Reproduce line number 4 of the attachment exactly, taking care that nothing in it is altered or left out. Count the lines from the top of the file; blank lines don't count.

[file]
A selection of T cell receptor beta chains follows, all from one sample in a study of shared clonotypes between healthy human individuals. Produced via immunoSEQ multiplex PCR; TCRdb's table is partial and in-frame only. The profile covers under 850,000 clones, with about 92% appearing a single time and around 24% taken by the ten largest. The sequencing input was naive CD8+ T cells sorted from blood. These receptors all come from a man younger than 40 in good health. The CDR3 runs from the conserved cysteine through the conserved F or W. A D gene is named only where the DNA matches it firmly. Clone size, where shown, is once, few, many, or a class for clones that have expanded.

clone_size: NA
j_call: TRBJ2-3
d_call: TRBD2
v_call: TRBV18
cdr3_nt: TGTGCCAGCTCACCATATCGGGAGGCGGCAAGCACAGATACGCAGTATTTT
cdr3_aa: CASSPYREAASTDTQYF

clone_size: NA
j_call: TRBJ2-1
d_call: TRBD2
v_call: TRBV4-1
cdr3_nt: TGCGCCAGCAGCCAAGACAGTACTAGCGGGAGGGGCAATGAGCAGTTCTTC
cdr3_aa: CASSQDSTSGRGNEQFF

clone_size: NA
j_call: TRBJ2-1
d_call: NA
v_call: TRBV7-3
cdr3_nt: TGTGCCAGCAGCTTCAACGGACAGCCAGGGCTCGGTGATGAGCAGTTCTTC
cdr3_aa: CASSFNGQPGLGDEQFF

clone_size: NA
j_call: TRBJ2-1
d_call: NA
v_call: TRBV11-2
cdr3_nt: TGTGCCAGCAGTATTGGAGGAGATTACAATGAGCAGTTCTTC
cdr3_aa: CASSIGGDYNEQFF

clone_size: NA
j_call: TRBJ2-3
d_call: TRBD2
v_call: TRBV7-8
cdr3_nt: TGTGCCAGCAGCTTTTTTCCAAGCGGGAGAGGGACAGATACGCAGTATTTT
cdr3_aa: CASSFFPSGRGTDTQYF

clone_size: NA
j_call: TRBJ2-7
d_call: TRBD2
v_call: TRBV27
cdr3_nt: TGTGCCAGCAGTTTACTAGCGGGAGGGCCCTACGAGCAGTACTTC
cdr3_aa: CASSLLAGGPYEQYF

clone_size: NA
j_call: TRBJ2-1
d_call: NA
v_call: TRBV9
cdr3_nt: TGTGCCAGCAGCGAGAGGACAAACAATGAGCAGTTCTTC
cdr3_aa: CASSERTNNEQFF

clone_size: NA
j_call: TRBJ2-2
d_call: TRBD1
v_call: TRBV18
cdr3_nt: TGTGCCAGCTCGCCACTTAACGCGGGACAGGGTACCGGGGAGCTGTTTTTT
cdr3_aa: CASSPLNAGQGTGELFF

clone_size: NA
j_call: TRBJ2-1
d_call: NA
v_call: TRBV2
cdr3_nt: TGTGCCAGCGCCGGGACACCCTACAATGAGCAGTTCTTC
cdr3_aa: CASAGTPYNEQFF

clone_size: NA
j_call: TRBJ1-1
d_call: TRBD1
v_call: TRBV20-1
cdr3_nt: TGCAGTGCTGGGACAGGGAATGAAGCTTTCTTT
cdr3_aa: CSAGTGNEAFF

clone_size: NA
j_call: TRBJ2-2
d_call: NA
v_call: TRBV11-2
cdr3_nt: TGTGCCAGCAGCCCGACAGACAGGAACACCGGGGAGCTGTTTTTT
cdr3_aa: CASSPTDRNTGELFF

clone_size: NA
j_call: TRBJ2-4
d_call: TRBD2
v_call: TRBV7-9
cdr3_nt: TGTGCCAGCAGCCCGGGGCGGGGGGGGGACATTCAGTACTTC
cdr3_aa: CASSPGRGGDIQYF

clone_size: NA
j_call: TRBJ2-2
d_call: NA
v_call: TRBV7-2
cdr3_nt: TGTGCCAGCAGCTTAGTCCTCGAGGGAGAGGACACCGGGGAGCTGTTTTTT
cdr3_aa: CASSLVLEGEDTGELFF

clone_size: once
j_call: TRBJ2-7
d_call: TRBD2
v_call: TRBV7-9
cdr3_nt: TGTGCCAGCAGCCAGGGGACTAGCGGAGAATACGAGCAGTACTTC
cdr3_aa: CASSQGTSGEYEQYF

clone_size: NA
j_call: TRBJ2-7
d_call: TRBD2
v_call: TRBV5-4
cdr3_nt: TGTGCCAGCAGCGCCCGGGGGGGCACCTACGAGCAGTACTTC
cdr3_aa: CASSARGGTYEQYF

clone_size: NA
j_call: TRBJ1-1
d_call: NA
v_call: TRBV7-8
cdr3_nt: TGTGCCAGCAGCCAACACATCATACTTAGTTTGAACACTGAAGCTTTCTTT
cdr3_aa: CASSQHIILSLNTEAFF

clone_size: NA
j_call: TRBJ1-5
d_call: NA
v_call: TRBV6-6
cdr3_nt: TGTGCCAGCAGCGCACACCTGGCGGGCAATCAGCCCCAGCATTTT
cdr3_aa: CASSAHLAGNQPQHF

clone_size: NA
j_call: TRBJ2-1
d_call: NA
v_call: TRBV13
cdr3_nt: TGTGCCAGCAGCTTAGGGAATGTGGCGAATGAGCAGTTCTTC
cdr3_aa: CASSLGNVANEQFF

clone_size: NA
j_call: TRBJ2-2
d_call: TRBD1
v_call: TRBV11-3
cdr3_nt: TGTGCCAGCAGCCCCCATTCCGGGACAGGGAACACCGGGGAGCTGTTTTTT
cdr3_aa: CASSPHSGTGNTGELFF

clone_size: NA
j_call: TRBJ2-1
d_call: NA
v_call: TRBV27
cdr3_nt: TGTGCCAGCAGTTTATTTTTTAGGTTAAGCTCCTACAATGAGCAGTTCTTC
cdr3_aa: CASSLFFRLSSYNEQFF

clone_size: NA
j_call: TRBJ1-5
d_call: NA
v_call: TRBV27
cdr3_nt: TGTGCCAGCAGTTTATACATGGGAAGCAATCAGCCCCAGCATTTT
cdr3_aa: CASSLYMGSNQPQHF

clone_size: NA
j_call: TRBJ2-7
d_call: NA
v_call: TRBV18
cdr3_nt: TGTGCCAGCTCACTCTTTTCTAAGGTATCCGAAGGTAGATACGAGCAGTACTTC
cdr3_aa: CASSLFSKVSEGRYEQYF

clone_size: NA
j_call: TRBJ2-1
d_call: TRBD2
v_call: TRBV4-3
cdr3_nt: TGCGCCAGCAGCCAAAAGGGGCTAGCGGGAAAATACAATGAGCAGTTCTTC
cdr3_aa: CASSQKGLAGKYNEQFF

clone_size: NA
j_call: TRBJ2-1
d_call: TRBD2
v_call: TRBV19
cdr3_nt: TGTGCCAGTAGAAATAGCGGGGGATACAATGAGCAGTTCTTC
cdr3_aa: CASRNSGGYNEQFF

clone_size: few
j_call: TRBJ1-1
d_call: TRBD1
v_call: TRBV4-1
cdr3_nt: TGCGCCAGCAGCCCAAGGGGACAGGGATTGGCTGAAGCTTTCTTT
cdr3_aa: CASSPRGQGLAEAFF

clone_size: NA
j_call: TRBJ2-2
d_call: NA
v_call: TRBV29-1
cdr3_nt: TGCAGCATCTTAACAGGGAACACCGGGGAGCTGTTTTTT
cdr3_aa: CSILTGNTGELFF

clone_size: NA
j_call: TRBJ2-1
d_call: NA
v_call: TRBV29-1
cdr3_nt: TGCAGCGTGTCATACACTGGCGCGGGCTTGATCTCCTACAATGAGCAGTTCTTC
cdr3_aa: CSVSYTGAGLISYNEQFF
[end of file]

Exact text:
d_call: TRBD2